To help such efforts, FHWA is developing a series of technical information products. One publication, Low-Cost Treatments for Horizontal Curve Safety (FHWA-SA-07-002), provides concise information on safety treatments and design features that can improve safety without resorting to costly roadway reconstruction.
FHWA developed the guide by reviewing print and Web-based literature to identify low-cost safety countermeasures and by consulting with contacts from several State and local transportation agencies. For each of the six types of treatments or features presented, the guide provides a description, guidance on application, design elements or materials to use, notes on effectiveness and cost, and references and contacts for more information. The concluding chapter underscores the importance of maintenance in keeping roads safe.
In addition, the treatments in the guide typically meet at least one of two objectives for improving safety on horizontal curves discussed in the NCHRP report: (1) reduce the likelihood of a vehicle leaving its lane and crossing the centerline or leaving the roadway, and (2) minimize damage caused by a vehicle leaving the roadway. What follows are a few of the treatments showcased in the guide. These countermeasures are intended to improve safety at curves or winding sections of roadway identified as an existing or potential safety problem. Agencies should consider site-specific issues before implementation.
Basic treatments are traffic control devices commonly found on the Nation's roadways and described in detail in the Manual on Uniform Traffic Control Devices (MUTCD). The devices include centerlines; edge lines; horizontal alignment signs as advance warnings (including turn, curve, reverse turn, reverse curve, winding road, hairpin curve, or 270-degree loop), and advisory speed plaques supplementing the horizontal alignment signs. The devices also include one-direction large arrow signs; combination horizontal alignment/advisory speed signs; curve speed signs; chevron alignment signs; and delineators, which are retroreflective devices along the side of the roadway that provide guidance by indicating the alignment, particularly helpful at night or during adverse weather.
Agencies can install these treatments at curves where evidence (such as scarred trees, nicked rocks, or damaged fences or utility poles) shows incidents have occurred, or where engineering judgment or studies indicate a potential need. In deciding which treatments to implement, agencies should consider factors such as posted and operating speeds, geometry, sight distance, unexpected features (such as an intersection hidden by a curve), and traffic volume. Many curves need nothing more than adding the standard horizontal alignment warning sign or the standard centerline and edge line (if paved).
Enhanced Basic Treatments
A visible step up, enhanced treatments are basic treatments modified to help drivers see them sooner and have more time to react, which often means slowing down. Low-Cost Treatments for Horizontal Curve Safety reviews several types of enhancements.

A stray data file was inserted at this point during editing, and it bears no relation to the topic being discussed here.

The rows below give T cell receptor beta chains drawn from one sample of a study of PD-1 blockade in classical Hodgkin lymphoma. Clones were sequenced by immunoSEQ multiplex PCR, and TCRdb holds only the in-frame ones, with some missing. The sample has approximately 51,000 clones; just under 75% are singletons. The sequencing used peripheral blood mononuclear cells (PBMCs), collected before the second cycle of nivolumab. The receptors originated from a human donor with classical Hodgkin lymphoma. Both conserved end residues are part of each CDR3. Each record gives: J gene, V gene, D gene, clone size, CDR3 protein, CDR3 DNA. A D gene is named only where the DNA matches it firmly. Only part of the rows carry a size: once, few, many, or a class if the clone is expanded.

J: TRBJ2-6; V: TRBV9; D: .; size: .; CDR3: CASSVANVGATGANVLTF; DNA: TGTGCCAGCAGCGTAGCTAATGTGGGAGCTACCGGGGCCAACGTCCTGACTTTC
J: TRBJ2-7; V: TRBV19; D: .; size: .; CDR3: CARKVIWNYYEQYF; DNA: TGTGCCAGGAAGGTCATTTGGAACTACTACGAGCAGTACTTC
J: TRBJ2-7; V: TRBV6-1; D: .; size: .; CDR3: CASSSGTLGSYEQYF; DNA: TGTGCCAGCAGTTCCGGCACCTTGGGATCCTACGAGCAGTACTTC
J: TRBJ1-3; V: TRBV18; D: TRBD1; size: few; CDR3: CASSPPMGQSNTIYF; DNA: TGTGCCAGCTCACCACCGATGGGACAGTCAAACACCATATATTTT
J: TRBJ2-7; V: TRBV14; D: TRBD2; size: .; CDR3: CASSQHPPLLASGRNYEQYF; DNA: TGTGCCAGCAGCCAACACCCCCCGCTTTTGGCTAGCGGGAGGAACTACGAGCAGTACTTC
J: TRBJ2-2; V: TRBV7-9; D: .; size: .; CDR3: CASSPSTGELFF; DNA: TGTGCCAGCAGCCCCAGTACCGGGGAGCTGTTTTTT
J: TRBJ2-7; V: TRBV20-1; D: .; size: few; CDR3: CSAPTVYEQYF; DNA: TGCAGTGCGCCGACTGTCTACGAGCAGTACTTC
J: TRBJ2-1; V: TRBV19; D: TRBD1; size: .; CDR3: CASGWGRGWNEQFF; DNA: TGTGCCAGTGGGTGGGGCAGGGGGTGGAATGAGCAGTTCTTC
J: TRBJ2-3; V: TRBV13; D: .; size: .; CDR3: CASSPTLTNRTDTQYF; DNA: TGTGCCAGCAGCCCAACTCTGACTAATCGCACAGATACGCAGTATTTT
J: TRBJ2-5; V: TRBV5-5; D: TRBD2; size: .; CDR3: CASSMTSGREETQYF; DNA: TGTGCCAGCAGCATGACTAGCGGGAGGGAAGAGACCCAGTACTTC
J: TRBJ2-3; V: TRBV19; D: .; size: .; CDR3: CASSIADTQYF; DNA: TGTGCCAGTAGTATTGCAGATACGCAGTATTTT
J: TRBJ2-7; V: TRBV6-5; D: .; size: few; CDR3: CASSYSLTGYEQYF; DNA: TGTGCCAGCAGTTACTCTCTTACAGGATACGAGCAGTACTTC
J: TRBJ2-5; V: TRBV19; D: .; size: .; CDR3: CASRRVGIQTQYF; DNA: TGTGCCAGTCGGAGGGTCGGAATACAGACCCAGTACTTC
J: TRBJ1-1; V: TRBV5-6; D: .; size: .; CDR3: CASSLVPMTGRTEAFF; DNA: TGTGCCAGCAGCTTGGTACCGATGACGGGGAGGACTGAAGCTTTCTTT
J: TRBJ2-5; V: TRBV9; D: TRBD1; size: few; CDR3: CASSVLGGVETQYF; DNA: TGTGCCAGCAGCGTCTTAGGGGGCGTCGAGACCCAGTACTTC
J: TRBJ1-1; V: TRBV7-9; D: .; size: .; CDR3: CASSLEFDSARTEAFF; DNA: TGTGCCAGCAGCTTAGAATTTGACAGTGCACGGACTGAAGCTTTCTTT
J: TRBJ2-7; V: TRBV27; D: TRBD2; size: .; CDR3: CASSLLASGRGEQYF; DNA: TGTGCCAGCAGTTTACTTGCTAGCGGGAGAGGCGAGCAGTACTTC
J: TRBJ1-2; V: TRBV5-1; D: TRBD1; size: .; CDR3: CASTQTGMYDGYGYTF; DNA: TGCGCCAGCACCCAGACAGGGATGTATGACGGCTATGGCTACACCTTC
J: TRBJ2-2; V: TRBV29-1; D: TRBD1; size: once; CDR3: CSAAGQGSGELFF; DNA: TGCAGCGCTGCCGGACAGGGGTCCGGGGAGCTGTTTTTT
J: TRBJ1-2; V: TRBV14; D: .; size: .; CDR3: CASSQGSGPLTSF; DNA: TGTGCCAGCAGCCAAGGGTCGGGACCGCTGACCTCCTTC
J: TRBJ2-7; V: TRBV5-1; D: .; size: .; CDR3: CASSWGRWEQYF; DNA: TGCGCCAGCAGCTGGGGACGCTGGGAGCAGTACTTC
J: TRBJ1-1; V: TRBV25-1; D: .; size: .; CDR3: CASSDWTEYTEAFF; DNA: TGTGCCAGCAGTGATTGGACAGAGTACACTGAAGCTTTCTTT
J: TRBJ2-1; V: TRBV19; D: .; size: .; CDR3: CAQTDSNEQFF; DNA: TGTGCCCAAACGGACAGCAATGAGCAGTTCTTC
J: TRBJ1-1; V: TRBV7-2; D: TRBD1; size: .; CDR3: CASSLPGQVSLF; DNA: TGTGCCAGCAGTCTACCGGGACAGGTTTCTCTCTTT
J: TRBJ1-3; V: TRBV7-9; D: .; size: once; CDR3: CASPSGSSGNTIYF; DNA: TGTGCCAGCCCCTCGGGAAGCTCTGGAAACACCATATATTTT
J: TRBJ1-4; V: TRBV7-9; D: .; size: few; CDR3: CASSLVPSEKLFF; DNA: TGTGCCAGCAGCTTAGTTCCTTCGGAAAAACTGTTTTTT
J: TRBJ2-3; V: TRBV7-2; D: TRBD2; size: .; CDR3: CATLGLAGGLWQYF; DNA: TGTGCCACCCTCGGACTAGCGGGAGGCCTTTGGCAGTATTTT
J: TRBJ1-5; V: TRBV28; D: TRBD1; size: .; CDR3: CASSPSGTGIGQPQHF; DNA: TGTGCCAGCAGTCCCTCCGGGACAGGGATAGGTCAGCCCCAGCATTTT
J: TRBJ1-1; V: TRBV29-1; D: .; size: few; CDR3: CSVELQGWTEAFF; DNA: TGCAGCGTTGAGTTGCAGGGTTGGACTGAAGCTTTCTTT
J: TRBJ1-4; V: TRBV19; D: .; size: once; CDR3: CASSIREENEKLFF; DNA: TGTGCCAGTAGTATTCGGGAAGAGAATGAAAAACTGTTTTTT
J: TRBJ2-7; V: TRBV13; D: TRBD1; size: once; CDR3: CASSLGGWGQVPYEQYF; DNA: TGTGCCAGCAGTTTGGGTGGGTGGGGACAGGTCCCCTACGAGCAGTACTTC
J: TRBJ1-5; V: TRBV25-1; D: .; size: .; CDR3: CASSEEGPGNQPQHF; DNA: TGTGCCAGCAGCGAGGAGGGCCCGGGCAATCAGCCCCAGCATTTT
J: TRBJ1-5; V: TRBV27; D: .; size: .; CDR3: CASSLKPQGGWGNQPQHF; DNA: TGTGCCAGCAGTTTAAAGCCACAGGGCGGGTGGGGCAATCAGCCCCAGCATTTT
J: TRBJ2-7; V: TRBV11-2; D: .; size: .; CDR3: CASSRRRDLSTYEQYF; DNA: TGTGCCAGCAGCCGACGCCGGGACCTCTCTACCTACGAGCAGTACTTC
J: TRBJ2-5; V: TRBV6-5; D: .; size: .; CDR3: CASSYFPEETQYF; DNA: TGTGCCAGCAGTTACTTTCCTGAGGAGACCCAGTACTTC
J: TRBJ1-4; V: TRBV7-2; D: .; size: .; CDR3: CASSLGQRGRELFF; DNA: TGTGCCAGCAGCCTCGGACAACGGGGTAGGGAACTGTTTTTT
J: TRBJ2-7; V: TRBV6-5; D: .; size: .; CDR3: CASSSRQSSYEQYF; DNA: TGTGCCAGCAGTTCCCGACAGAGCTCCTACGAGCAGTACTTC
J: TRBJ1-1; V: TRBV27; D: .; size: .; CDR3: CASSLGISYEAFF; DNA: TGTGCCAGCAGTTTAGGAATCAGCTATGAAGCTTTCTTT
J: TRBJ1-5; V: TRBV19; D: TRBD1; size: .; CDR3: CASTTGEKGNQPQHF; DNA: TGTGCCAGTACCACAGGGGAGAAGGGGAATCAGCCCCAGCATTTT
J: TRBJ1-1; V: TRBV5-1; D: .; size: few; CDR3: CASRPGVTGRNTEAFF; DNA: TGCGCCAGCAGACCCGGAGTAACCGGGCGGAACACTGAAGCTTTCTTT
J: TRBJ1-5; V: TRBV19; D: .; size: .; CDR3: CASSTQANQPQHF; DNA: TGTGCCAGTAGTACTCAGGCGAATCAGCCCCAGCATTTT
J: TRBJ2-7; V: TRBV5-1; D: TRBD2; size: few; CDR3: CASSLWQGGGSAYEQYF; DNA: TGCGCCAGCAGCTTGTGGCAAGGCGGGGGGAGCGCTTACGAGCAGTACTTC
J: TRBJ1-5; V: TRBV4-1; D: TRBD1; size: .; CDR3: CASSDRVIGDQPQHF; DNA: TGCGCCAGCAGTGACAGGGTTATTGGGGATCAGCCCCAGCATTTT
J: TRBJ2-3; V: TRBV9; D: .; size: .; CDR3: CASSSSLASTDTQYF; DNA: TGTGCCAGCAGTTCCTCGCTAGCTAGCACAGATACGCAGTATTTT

Sign enhancements. Transportation agencies have several ways to call attention to signs that otherwise might be overlooked by drivers. For example, the MUTCD allows use of oversized and larger-than-standard signs for special applications where increased emphasis, improved recognition, or increased legibility is desirable. Agencies also can double-up on basic signs — place them on both sides of the roadway — and increase the opportunity for drivers to see and respond to them.
Flashing lights attract attention. Flashing yellow beacons can supplement advance horizontal alignment signs, but their use depends on an available power source, such as solar panels. Finally, agencies can use sign sheeting with higher retroreflectivity levels to improve nighttime visibility or fluorescent sheeting to make signs more conspicuous and improve visibility during inclement weather conditions, such as fog or the twilight hours.
Pavement marking enhancements. Raised retroreflective pavement markers (RRPMs) may supplement pavement markings. The vertical profile of the markers enables drivers to see them from a greater distance at night and in wet weather. RRPMs also may provide an auditory warning if vehicles drive across them.
Profiled markings of thermoplastic or other durable pavement marking materials can provide most of the benefits of RRPMs, but to different degrees. For example, because they are continuous, profiled markings can provide better path delineation through curves. On the other hand, if the markings' height above the pavement is less than an RRPM, they might not be as visible from as far away or in wet conditions.
Other Traffic Control Device Treatments
Agencies also can employ other treatments, some of which are not specifically mentioned in the MUTCD but are allowed under MUTCD general principles and provisions and have been tried by State and local highway agencies. Several of these are included in the current notice of proposed rulemaking for the next edition of the MUTCD.